Customer Experience News & Trends

When things go wrong, this is how to make them right

Few customer journeys fail to encounter at least some bumps in the road — and when something goes wrong, this is how to make it right.

Whether customers report a problem, or you uncover one that affects customers, rebounding isn’t just a matter of what you do for them: Making things right often relies heavily on what’s said and how it’s said, according to Diana Booher, author of What More Can I Say?

Who will excel

“The 5% of companies that learn to handle their customer communication correctly will gradually rise to the top of their industry,” Booher predicts. “The other 95% will continue to struggle. Customers can now spread the word faster, better and louder than ever before about who those companies are.”

Front-line employees are usually proficient in what they can do for customers when something’s gone wrong. For instance, they know to give a refund when a product arrives damaged, or they were quickly trained on what to do for customers following a recall or service interruption.

This is a plan for how to communicate through times when something has gone wrong.

1. Stay honest

No one intends to lie when something goes wrong. But little, white lies sometimes surface:

  • “We’ll have this resolved shortly” (when no one knows how long the issue will take to resolve).
  • “We’ve never had something like this happen” (when a similar thing happened, but we didn’t figure out why).
  • “I’ll have him call you back” (when you can’t guarantee someone else will do what you’ve asked).

It’s important when something goes wrong to only share information and make promises based on what you know is 100% true. One key: Assign a person to gather and give status updates each half hour until the situation is resolved.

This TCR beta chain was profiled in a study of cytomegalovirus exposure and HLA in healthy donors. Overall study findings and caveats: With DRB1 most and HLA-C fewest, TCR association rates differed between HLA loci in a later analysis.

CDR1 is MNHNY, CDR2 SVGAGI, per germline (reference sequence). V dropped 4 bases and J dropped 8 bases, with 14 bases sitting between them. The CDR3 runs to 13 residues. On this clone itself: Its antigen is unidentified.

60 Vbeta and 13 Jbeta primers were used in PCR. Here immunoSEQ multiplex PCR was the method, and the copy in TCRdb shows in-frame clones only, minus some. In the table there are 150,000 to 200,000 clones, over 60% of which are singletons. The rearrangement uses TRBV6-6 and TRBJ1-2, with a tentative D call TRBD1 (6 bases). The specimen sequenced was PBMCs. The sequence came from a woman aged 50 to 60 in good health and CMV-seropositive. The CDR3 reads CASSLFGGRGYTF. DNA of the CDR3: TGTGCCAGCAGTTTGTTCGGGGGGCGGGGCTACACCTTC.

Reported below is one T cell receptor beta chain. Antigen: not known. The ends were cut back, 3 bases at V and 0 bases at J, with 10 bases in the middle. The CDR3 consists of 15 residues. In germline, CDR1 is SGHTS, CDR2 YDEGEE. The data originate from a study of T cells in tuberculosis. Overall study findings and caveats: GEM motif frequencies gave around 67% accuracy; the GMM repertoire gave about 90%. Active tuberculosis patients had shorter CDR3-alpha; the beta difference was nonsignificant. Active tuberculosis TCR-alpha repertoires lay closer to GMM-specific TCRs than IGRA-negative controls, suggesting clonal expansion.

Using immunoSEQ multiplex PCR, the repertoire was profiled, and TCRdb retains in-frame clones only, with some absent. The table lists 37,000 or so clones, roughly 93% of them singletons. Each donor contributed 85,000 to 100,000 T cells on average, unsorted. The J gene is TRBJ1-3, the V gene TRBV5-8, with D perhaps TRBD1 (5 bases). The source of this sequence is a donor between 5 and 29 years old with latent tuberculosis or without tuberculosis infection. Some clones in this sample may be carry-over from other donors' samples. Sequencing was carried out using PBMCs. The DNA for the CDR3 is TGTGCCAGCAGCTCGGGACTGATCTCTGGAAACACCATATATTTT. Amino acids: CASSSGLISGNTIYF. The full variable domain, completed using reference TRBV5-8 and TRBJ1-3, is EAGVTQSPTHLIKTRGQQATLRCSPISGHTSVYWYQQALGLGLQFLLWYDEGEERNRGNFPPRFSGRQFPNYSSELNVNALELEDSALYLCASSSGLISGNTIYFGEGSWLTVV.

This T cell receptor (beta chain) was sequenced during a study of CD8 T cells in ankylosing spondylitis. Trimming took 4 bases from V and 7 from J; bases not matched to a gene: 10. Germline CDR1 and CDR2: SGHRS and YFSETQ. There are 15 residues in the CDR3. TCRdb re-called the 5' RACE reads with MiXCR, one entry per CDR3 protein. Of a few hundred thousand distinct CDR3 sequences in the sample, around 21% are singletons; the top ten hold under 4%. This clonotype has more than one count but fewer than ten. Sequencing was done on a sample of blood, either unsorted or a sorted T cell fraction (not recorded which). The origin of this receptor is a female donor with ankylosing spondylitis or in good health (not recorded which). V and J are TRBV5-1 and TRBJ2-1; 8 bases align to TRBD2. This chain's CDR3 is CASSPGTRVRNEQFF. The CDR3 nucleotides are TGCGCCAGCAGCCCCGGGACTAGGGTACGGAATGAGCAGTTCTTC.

2. Recognize and plan for exceptions

You probably have processes and procedures in place to follow when things don’t go according to plan. But when mistakes and unusual situations develop, the normal method of operation often doesn’t work.

Customers understand that these things happen. So their biggest expectation when things go wrong is that your organization and front-line employees perform consistently.

For the times when your process and procedures go off-track, the most important thing you can do is have a plan for consistent communication and an expected service level. For instance, the plan might include social media updates every 15 minutes in the event something happens that affects a large customer population. Or, if a customer alerts you to an issue, you might have one rep stay with the situation and update the customer every hour until it’s resolved.

3. Reduce layers

One of the best ways to maintain customer trust and loyalty when things go wrong is to give authority on the front line.

Employees shouldn’t have to get approval, call a supervisor or wait on a signature when a customer deserves a fix to an obvious mistake. The key is to train employees to handle anything, trust that they’ll do the right things and back them up — even when a better decision could’ve been made — to build their confidence.

4. Remember the little things

An extra minute to explain what customers can expect next, an extra effort to make sure a program is running as it should or an extra check to see that a product is in its place, communicates one important thing to customers: You care.

When front-line employees take an extra step to listen, respond or act after something goes wrong, they show that they care things are right for customers. That’s what builds loyalty despite a glitch in the customer journey.

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